ST. GEORGE — The number of hepatitis A cases related to an outbreak in Clark County has increased this year, and Southern Nevada Health District officials expect the number of cases to continue to rise.
Since it began in November 2018, the health district has recorded a total of 86 outbreak-associated hepatitis A cases, 81 of which were recorded in 2019, Public Information Manager Jennifer Sizemore said.
“We’ve been seeing an increase in cases. And this isn’t something that you expect to end overnight, so we’re expecting that this is something we’ll be addressing for a while,” she said.
The number of cases in previous years has been significantly lower. There was a total of 39 cases in 2018 and 13 in 2017.
Southern Utah has not seen an increase in hepatitis A cases, with only two reported this year.
The Southern Nevada Health District has been working to reduce the number of cases by providing vaccines to at-risk populations. Vaccination is the best defense against the virus, which is fairly serious and often results in hospitalization.
Since the health district announced the outbreak in June, they have administered 1,093 hepatitis A vaccinations to adults, which is well over half of the total number of vaccinations given by all providers in Clark County, Health District investigator Vit Kraushaar said.
The agency has partnered with local organizations to administer vaccinations to those in the at-risk population, which includes people experiencing homelessness and those who use drugs.
“We’ve been partnering with Southern Nevada and some other organizations to actually go into encampments and tunnels and vaccinate that population because that’s a population that doesn’t always go to the hospital, even when they’re sick or need vaccinations,” Kraushaar said.
Of the reported cases associated with the outbreak, over 92% were among people who use drugs, and more than 80% were among those experiencing homelessness.
Despite their efforts, the district has continued to see an increase in hepatitis A. Based on advisement from the Centers for Disease Control and Prevention, they expect the outbreak to last at least a year with the number of cases reaching into the hundreds.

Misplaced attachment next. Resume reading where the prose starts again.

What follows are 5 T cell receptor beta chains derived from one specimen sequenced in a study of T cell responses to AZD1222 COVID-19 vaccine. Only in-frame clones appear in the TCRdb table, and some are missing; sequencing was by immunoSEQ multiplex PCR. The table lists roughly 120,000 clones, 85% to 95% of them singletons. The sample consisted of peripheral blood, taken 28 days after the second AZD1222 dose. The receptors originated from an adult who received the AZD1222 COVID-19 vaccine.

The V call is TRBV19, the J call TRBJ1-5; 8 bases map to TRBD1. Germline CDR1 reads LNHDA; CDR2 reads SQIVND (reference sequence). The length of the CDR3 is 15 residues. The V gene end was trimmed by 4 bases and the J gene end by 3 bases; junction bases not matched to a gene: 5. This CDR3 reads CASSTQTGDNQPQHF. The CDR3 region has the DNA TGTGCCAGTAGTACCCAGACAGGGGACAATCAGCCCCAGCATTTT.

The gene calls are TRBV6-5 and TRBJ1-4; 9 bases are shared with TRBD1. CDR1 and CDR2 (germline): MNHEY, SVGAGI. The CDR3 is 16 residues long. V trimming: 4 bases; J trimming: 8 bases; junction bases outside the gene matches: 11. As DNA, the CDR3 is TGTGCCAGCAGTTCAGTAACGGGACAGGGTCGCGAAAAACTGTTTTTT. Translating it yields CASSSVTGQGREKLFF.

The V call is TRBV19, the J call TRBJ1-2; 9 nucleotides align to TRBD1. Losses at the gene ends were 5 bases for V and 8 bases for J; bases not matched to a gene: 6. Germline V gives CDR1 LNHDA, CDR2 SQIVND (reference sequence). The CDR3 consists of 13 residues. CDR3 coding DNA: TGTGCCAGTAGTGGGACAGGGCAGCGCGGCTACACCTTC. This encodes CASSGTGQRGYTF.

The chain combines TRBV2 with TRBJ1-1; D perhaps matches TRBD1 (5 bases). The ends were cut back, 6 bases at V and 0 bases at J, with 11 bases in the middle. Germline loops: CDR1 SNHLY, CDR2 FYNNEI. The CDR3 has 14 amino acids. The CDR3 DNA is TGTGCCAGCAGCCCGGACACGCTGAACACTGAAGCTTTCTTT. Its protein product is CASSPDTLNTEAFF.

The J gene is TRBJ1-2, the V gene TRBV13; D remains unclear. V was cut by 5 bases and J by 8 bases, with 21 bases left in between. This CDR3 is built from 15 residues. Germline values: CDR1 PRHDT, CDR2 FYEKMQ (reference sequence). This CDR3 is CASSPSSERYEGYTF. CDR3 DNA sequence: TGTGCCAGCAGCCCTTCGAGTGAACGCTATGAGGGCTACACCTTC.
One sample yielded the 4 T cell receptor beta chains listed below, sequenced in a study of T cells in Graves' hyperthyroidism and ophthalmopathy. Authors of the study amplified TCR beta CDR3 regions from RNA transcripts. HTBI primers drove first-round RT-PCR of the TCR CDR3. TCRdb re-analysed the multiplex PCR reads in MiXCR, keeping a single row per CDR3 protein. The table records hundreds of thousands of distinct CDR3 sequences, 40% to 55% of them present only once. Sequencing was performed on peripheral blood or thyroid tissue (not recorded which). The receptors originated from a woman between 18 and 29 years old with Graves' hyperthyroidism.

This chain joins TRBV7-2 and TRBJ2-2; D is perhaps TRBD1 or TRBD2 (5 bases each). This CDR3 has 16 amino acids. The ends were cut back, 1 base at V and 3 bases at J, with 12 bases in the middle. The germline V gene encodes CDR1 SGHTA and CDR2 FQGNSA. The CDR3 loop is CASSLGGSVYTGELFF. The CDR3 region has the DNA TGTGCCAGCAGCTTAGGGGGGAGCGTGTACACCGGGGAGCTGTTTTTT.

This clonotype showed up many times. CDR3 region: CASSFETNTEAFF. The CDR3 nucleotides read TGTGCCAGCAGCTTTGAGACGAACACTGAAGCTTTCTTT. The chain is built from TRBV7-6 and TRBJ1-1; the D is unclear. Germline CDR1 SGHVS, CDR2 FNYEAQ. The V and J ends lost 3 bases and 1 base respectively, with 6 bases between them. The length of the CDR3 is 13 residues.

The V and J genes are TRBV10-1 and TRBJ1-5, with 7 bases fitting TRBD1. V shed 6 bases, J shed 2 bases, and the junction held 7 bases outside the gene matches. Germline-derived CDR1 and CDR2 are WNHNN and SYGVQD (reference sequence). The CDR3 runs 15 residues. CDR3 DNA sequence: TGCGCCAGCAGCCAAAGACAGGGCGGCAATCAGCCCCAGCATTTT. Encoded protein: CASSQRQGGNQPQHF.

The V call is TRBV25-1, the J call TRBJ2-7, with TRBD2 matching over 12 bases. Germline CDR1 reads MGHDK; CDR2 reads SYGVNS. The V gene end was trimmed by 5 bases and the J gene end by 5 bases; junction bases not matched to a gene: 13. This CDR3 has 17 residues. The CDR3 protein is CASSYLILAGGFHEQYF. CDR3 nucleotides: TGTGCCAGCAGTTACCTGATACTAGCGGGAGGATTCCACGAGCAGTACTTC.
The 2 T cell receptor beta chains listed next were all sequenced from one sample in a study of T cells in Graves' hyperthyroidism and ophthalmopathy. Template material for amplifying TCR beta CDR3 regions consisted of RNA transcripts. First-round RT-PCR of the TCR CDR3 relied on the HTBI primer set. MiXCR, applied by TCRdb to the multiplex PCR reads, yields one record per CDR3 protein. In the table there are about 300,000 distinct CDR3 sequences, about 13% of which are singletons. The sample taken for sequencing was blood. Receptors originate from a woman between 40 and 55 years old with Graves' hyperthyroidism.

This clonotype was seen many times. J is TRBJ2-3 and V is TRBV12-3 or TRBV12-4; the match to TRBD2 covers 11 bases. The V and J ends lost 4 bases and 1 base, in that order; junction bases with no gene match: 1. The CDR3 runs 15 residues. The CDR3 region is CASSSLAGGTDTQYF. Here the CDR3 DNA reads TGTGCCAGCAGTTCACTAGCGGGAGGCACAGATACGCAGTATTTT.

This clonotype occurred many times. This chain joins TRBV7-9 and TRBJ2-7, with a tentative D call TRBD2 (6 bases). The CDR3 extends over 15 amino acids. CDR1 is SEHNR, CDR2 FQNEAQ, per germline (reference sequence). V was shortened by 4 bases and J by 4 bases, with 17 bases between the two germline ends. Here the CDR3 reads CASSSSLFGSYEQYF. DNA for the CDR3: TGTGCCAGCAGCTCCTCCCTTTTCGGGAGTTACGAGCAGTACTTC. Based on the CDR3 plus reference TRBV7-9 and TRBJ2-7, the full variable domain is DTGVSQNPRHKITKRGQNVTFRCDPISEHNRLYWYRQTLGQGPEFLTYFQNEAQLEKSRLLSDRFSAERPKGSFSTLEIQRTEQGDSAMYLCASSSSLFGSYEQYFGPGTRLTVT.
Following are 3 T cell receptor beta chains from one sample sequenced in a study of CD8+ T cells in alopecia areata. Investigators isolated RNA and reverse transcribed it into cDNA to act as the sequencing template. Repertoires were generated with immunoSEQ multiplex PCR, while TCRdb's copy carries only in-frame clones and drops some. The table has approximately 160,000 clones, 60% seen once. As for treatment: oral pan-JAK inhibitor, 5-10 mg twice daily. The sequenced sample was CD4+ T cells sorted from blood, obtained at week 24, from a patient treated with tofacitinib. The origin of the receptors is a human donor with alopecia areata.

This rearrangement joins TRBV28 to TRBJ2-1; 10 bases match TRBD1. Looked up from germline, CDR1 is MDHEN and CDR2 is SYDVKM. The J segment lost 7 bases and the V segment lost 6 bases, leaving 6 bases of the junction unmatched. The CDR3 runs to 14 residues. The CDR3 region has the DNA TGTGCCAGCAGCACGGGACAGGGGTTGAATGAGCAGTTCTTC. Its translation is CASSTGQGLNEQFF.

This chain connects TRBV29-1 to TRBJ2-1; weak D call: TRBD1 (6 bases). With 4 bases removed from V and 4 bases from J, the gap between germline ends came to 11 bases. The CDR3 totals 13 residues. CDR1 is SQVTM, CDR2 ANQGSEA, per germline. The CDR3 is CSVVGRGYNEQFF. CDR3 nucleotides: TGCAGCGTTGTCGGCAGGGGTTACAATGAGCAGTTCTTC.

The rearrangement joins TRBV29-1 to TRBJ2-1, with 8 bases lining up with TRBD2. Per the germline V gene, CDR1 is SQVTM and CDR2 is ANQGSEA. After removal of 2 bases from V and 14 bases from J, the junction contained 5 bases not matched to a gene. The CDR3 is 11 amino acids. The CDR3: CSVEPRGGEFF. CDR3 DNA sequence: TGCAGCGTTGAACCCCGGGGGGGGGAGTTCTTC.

“Unfortunately, we do expect the number of cases to keep increasing over the coming weeks if not months,” Kraushaar said. “And we expect that this will take a lot of time and a lot of money to combat.”
Hepatitis A is a highly contagious vaccine-preventable virus that infects the liver, according to the CDC.
Symptoms include fatigue, loss of appetite, stomach pain, fever, nausea and jaundice, which usually last about three weeks. Most adults with the virus experience symptoms, while most children under the age of 6 do not.
Most people make a complete recovery without having lasting liver damage. However, in rare cases, people older than 50 and those who already have liver disease can experience liver failure and even death.
Hepatitis A is spread when a person consumes contaminated fecal matter, usually through food or water. Those who are homeless or use drugs are typically more at risk due to unsanitary living conditions.
Other people at risk for the disease include men who have sex with men, people with chronic liver disease, people who have an occupational risk of infection, people who travel to countries where hepatitis A is common, those who come into direct contact with someone with the virus, people with blood clotting disorders and those who are or have recently been incarcerated.
Practicing good hygiene can help prevent the spread of the disease. The CDC recommends thoroughly washing hands after using the restroom, changing diapers and before preparing or eating food.
The Heath District has also been working with food managers by discussing proper handwashing among employees and recommending that those who are sick stay home from work.
The best way to prevent hepatitis A, however, is by receiving the vaccine. Information about the hours and locations of immunization clinics in both Southwest Utah and Southern Nevada can be found online.
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